HARARE (Reuters) - Zimbabwe police on Tuesday blocked a street protest for the third time in five days, as the main opposition party said hopes were vanishing that the government might become more tolerant of dissent than the one it replaced.
President Emmerson Mnangagwa was elected a year ago, promising a break with the repression that characterised Robert Mugabe’s 37-year rule, and an economic upturn.
But the economy is mired in its worst crisis in a decade, and security forces have snuffed out three attempts by the main opposition Movement for Democratic Change (MDC) since Friday to hold street demonstrations against shortages of fuel, power, bread and what they say is increasing repression.
Tuesday’s heavy security deployment was in the central city of Gweru, where police - who had banned the march on Monday night - patrolled on foot and in lorries and cordoned off a university, a local journalist told Reuters.
The MDC said it had decided not to challenge the ban in court even though it had indicated earlier on Tuesday it would.
An MDC source said party leaders would meet in Harare on Wednesday to review strategy and expected the police to also ban two more marches planned this week.
“In the past few days, there has not just been a ban on civilian politics, but a de facto state of emergency,” the MDC statement said. “The proscription of the people’s fundamental rights is therefore a crude form of political asphyxiation.”
It echoed comments from MDC spokesman Daniel Molokele, who said: “There is a determined effort by the regime to ensure that there is no more democratic space ... It clearly shows that the new government is even worse than that of Robert Mugabe.”
The party failed to overturn two previous bans on marches in the capital Harare on Friday - where police rounded up MDC followers and dispersed them with batons and water cannon and tear gas - and in the second city Bulawayo on Monday.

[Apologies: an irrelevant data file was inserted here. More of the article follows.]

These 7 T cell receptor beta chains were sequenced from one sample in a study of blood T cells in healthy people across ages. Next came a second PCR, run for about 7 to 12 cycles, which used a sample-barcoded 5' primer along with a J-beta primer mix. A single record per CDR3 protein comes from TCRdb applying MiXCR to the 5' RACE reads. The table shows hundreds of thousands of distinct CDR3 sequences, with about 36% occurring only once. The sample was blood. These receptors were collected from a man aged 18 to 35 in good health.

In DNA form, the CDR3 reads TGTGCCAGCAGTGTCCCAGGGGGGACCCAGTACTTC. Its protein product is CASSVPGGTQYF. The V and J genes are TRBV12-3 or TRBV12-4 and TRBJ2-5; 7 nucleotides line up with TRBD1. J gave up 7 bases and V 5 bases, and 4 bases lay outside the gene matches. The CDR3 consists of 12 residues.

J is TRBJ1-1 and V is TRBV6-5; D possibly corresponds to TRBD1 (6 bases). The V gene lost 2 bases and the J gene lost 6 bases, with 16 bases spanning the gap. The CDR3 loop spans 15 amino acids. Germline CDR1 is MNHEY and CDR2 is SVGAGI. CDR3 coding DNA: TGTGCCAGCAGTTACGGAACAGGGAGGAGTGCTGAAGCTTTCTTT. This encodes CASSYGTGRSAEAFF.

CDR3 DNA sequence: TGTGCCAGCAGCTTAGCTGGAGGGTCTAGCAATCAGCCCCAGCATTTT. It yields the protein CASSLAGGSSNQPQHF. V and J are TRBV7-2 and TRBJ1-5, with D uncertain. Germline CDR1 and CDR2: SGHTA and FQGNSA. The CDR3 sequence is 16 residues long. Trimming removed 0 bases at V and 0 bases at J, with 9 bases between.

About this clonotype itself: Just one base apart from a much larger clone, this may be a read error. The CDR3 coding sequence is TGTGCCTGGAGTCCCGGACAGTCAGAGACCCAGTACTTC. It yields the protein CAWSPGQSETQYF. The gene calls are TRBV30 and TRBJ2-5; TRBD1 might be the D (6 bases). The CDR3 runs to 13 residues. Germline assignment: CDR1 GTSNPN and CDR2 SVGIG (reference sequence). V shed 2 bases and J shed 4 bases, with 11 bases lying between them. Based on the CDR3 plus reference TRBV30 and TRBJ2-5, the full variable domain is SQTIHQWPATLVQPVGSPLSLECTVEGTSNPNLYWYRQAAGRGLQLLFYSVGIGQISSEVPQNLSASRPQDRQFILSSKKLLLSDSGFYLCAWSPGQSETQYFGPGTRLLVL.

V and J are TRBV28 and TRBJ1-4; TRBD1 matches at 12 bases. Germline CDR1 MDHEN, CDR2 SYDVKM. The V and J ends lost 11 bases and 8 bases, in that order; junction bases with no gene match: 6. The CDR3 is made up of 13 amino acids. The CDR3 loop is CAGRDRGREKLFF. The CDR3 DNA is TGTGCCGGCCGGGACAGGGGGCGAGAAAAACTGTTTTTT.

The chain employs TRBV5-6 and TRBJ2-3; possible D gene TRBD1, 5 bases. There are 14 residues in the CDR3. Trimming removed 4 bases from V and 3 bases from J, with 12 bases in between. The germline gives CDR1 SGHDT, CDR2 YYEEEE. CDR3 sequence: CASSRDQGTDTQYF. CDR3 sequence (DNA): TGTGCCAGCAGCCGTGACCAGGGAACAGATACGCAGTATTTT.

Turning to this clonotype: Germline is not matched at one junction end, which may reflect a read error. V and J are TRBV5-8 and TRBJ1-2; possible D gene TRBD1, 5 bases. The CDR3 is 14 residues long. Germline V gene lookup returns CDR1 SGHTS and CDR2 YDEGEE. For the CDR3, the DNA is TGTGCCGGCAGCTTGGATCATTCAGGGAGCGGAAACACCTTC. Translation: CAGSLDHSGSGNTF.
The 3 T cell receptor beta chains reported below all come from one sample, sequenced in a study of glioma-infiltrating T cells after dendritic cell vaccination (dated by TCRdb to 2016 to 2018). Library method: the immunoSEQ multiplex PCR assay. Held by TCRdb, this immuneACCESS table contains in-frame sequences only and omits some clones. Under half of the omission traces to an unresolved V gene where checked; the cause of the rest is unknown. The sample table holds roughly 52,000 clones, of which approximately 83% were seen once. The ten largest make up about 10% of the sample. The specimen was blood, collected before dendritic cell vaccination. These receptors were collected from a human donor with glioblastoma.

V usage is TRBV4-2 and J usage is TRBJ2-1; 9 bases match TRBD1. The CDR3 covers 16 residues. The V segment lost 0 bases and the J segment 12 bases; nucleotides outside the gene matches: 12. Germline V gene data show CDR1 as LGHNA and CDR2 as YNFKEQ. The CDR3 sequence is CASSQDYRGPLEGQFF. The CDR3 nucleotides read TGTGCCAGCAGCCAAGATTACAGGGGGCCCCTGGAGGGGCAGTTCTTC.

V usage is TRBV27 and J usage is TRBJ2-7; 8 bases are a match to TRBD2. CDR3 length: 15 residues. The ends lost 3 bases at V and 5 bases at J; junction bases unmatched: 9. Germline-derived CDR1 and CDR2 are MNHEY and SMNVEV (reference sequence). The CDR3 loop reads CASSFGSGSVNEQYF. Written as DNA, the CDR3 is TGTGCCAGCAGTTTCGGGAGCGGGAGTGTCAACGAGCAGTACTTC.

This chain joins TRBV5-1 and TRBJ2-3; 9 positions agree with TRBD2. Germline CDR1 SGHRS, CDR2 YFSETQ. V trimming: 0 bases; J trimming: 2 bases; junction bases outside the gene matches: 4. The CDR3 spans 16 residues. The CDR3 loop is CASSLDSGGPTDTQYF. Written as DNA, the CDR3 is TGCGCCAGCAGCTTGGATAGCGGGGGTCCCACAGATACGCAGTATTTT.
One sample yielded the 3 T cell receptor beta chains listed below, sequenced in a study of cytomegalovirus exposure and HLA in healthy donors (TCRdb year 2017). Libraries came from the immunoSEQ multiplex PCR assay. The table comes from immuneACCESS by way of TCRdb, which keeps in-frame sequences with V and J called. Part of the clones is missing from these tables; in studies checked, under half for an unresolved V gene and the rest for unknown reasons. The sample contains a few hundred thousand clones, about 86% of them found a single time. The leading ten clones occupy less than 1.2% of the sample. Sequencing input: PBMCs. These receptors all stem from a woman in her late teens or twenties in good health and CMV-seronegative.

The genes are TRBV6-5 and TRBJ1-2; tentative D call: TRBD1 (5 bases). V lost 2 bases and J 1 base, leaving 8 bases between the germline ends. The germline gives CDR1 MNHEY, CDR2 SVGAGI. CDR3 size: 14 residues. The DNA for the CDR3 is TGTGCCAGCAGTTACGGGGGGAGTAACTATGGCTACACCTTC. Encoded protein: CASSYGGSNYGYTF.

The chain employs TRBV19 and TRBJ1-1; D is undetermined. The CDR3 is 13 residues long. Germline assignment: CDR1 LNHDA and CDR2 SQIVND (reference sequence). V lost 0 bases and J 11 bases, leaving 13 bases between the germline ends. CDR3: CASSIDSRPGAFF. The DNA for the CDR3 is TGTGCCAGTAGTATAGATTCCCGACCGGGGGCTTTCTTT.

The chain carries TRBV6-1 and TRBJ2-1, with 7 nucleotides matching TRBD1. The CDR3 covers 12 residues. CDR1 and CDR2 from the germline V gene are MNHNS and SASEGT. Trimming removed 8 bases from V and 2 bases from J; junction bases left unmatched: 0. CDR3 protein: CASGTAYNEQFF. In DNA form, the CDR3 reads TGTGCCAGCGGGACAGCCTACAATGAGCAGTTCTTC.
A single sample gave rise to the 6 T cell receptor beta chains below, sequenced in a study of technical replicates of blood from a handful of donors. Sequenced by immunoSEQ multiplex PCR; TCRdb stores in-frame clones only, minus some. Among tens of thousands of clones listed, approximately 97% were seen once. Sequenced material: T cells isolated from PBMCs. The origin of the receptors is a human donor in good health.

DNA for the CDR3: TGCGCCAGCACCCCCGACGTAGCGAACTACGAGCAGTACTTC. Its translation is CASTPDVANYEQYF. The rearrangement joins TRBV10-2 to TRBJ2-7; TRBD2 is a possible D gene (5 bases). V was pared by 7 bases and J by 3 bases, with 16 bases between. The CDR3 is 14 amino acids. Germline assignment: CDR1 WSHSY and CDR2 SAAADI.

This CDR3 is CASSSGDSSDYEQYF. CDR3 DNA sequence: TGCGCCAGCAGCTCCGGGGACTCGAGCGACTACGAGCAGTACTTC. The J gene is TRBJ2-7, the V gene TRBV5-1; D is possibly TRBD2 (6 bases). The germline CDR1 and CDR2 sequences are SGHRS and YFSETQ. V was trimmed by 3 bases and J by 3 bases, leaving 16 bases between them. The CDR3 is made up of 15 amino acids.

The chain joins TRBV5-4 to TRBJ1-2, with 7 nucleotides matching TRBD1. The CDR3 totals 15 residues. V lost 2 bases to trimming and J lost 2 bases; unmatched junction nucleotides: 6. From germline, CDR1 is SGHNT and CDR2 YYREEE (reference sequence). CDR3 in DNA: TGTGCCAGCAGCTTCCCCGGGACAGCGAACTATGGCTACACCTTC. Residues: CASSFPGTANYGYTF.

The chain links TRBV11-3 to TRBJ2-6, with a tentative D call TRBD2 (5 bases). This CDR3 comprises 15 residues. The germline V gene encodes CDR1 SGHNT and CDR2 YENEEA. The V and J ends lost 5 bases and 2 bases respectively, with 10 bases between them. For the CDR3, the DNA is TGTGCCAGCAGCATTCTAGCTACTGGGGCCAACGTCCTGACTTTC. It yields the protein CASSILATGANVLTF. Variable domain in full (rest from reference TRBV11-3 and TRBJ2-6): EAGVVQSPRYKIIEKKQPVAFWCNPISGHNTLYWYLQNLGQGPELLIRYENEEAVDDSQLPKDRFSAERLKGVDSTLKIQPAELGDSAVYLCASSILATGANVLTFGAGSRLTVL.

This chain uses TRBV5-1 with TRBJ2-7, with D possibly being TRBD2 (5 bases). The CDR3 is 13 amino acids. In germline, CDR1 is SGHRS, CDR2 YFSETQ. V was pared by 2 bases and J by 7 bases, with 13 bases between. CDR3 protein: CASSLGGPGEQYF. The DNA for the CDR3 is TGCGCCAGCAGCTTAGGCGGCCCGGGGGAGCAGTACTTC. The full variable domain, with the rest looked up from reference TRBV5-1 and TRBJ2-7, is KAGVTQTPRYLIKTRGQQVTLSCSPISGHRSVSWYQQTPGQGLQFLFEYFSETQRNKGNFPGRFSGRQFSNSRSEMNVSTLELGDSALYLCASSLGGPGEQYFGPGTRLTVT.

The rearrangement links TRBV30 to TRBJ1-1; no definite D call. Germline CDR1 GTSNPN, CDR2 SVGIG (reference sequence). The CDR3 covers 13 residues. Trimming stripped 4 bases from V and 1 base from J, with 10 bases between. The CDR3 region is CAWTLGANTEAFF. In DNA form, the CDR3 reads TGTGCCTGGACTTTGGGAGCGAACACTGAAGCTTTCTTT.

In the days before the planned Harare demonstration, six political activists were abducted from their homes at night and beaten by armed men, rights groups say.
They also say the government has this year levelled subversion charges against at least 24 activists and opposition leaders, the highest number in a single year.
In a joint statement, Western embassies in Harare said they were concerned about human rights violations by the government and called for economic and political reforms and national dialogue to end Zimbabwe’s problems.
The police said they had evidence the protests would turn violent and did not have enough manpower to monitor them.
Bulawayo saw massive looting and destruction of property in January when protests against a steep rise in the price of fuel turned violent, triggering an army crackdown that killed more than a dozen people.
“The move to ban demonstrations predicated on a spurious assertion that the opposition is plotting violent regime change, is not sustainable,” analyst Piers Pigou, Crisis Group’s senior consultant for southern Africa said.
“... This is contrary to the precepts of a ‘new administration’ that President Mnangagwa and his team want to sell to the world.”
The president, who served as a Mugabe aide over four decades, is struggling to make good on promises that austerity-driven reforms will revive the economy, as popular anger mounts over triple-digit inflation, rolling power cuts and shortages of U.S. dollars, fuel and bread.
The crisis has revived memories of the hyperinflation of a decade ago that forced Zimbabwe to ditch its currency.
Reporting by MacDonald Dzirutwe; Editing by John Stonestreet and Alison Williams